Popular Darwin Shore Excursions
Australia's northernmost capital is filled with stories of courage, adventure and lucky escapes along with plenty of hands-on attractions.
Crocosaurus Cove proves you don't need to go far in Darwin to meet some of the largest saltwater crocodiles on the planet. This wildlife park in the CBD is home to the world's largest display of Australian reptiles and plenty of crocodiles including Burt, the croc who starred alongside Paul Hogan in Crocodile Dundee. Hold a baby crocodile or pull on your swimmers and enter the Cage of Death, the world's only underwater cage that brings humans face-to-face with some of the largest 'salties' in captivity. Most of the attractions are outside, so bring a hat and plenty of water. Crocosaurus Cove is open daily from 9a.m. to 6p.m.; prices vary depending on the choice of activities.
The Museum and Art Gallery of the Northern Territory offers an appealing combination of art, nature and local history. It's 20 minutes by buses 4 or 6 to Conacher Road and a five-minute walk toward the water. Aboriginal and Indonesian art take up two galleries, and two more hold an amazing collection of preserved Australian birds, mammals and reptiles. See whistling spiders, giant water scorpions, black-headed pythons and Stoke's sea snake, plus Sweetheart, a preserved, 5-metre (16.4-foot), man-eating saltwater croc with a story to tell. In the Cyclone Tracy gallery, poignant photos and narrated film footage tells the story of the 1974 storm that blew the city apart. The museum is open daily, and admission is free.
The Australian Aviation Heritage Centre holds one of Australia's most impressive plane collections, including an F-111 and a mighty B-52 bomber. Visitors are encouraged to handle the exhibits and 'feel' their history. While holding a bomb fragment from the WWII raid is deeply moving, this place is far from sombre. It is impossible not to get caught up in the enthusiasm of the volunteers who have plenty of tall tales to tell about the centre's aircraft and artefacts. The Australian Aviation Heritage Centre is 7km (more than 4 miles) from the CBD, and can be reached by taxi or bus 8 to Palmerston. Stop 4 is at the front gate.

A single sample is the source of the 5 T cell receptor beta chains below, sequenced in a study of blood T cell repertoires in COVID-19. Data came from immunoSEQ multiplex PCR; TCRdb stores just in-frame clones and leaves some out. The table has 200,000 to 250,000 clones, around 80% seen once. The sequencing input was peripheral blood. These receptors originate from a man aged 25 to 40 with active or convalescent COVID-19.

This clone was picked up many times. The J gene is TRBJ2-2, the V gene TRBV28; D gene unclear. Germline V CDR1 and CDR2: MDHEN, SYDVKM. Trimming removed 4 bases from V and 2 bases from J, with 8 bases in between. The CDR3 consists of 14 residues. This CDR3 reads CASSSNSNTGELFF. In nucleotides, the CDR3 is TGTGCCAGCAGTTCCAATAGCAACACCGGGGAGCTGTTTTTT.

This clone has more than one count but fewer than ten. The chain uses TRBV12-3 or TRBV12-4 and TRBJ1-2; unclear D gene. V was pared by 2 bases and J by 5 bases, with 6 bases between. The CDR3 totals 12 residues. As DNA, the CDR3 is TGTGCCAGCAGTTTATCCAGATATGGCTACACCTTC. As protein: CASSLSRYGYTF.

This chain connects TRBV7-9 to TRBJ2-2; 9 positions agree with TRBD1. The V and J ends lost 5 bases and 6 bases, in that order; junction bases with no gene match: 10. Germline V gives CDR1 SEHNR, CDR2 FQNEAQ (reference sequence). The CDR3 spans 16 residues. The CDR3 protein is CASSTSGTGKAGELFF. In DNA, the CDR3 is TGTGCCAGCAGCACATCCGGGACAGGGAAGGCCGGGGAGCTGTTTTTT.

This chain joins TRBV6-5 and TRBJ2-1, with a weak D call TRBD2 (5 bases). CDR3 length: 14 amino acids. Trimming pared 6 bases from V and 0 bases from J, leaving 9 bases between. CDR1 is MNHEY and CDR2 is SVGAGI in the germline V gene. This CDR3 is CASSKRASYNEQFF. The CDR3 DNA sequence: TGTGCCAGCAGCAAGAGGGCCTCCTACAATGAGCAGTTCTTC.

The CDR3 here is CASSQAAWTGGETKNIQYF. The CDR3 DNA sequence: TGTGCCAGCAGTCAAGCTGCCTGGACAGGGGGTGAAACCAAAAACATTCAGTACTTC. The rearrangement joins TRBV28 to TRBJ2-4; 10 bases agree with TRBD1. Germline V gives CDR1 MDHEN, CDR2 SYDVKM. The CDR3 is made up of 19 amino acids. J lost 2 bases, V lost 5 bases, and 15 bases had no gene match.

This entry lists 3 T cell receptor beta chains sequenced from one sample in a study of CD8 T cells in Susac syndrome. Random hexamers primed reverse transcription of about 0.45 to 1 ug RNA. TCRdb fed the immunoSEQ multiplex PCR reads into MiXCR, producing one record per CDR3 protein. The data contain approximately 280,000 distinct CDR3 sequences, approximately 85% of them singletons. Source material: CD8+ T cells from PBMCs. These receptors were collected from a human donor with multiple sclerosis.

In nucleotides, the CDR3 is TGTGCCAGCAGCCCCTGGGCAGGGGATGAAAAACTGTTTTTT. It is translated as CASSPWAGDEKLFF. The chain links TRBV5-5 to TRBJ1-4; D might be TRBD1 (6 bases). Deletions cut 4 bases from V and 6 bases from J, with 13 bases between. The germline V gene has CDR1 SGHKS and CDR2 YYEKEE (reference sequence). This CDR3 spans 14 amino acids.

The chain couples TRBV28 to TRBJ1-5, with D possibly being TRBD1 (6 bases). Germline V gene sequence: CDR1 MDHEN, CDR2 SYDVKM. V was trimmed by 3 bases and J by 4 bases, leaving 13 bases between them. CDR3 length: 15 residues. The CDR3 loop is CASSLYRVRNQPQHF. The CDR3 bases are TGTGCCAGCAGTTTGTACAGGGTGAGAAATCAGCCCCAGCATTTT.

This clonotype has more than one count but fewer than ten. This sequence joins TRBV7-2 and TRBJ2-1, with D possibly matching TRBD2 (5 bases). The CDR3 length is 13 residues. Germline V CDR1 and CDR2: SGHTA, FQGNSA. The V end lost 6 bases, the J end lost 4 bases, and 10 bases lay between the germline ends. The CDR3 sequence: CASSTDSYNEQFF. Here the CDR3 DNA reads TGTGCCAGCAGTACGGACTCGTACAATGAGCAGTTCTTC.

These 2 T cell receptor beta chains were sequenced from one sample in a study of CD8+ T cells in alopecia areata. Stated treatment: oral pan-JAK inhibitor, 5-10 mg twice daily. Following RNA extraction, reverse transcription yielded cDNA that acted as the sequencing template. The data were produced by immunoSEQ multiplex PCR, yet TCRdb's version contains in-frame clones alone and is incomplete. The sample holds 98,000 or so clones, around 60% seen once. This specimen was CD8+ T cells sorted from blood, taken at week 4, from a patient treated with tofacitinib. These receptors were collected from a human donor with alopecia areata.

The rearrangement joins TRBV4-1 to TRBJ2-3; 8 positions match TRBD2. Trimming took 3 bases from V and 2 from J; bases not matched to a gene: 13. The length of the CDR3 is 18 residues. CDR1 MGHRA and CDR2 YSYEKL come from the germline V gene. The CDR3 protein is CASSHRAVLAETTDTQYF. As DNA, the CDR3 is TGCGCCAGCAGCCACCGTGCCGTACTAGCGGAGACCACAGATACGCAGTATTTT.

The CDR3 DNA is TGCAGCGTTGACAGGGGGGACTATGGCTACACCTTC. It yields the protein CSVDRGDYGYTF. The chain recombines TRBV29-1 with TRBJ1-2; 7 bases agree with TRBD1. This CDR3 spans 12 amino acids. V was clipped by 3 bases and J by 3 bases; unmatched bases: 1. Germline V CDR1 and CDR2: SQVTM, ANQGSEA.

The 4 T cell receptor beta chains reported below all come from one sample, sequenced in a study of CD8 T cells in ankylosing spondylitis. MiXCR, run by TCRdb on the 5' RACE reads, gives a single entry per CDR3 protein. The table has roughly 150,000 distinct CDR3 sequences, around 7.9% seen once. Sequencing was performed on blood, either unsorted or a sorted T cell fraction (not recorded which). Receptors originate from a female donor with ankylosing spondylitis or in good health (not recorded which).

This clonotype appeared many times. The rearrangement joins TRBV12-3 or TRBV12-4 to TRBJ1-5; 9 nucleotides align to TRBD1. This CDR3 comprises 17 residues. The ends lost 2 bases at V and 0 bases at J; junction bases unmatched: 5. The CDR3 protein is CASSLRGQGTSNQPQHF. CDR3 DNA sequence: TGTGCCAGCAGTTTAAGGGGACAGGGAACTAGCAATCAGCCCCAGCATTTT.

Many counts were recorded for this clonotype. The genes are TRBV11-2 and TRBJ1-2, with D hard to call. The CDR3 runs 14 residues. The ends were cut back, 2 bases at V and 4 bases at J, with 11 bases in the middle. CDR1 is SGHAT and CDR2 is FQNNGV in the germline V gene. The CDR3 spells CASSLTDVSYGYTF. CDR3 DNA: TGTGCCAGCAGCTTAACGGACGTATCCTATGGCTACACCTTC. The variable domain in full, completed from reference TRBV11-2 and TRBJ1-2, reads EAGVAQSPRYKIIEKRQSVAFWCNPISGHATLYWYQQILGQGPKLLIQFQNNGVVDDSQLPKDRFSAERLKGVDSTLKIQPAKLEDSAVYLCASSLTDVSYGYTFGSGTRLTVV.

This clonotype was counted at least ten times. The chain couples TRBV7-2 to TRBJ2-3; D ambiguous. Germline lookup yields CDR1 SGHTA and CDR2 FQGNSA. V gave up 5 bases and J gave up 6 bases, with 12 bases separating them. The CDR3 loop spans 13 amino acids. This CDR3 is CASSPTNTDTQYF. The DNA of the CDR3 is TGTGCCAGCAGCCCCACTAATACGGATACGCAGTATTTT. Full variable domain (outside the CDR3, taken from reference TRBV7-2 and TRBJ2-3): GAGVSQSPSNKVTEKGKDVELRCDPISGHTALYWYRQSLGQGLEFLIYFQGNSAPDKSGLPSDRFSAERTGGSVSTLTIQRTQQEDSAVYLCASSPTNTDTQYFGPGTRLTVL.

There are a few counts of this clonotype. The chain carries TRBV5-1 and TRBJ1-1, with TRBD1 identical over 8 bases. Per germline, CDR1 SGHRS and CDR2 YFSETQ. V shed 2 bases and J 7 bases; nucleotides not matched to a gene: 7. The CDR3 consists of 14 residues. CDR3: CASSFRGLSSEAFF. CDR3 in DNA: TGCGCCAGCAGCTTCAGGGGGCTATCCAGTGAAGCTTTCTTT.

The strikingly modern Parliament House, at the corner of Bennett and Mitchell streets, overlooks the 1883-built Government House (open occasionally) and the harbour. It is open to the public daily. Free tours occur on Wednesdays and Saturdays, and the state library for periodicals and research is accessible to the general public.
Bicentennial Park, a leafy linear greensward, paralleling the Esplanade and the cliffs overlooking the water, is punctuated by war memorials -- including one to the U.S.S. Peary, an American warship sunk nearby during WWII.
WWII Oil Storage Tunnels, Kitchener Drive, are located right near the port. One of Darwin's more unusual tourist attractions, the historic tunnels were constructed during WWII to protect fuel supplies from Japanese air raids. Number 5, which is open to the public and runs 120 metres (394 feet) beneath the city is lined with dozens of WWII photographs. Images of the bombing show the harbour covered in plumes of black smoke, but most of the photos are candid shots of those who served. Airmen lean nonchalantly against an aircraft fuselage as they conduct a debrief, and pretty girls and their beaus kick up their heels at a dance. This deeply moving photographic display shows the human face of the war effort. Admission is $7.
The Wave Lagoon at the waterfront precinct provides a cool way for families with young children -- and the young at heart -- to embrace Darwin's endless summer. Entry to this public pool includes the use of boogie boards and water tubes. Older children (and their parents) can take on waves ranging up to 1.7 metres (5.5 feet) high while youngsters paddle in the shallow zone. Admission only costs a few dollars or you can swim for free at the nearby recreation area.
Litchfield National Park, located 120kms (almost 75 miles) south of Darwin, encompasses 145 hectares and is noted for waterfalls cascading from escarpments into plunge pools (some, a swimmer's delight), deep prehistoric-looking forests and thousands of six-foot-high termite mounds. There are numerous marked walking trails for short and long hikes. Admission is free. Take the Stuart Highway south, and turn off the road to Batchelor. Cruise ship tours ensure you get back to the ship on time, but do not allow much time for exploring.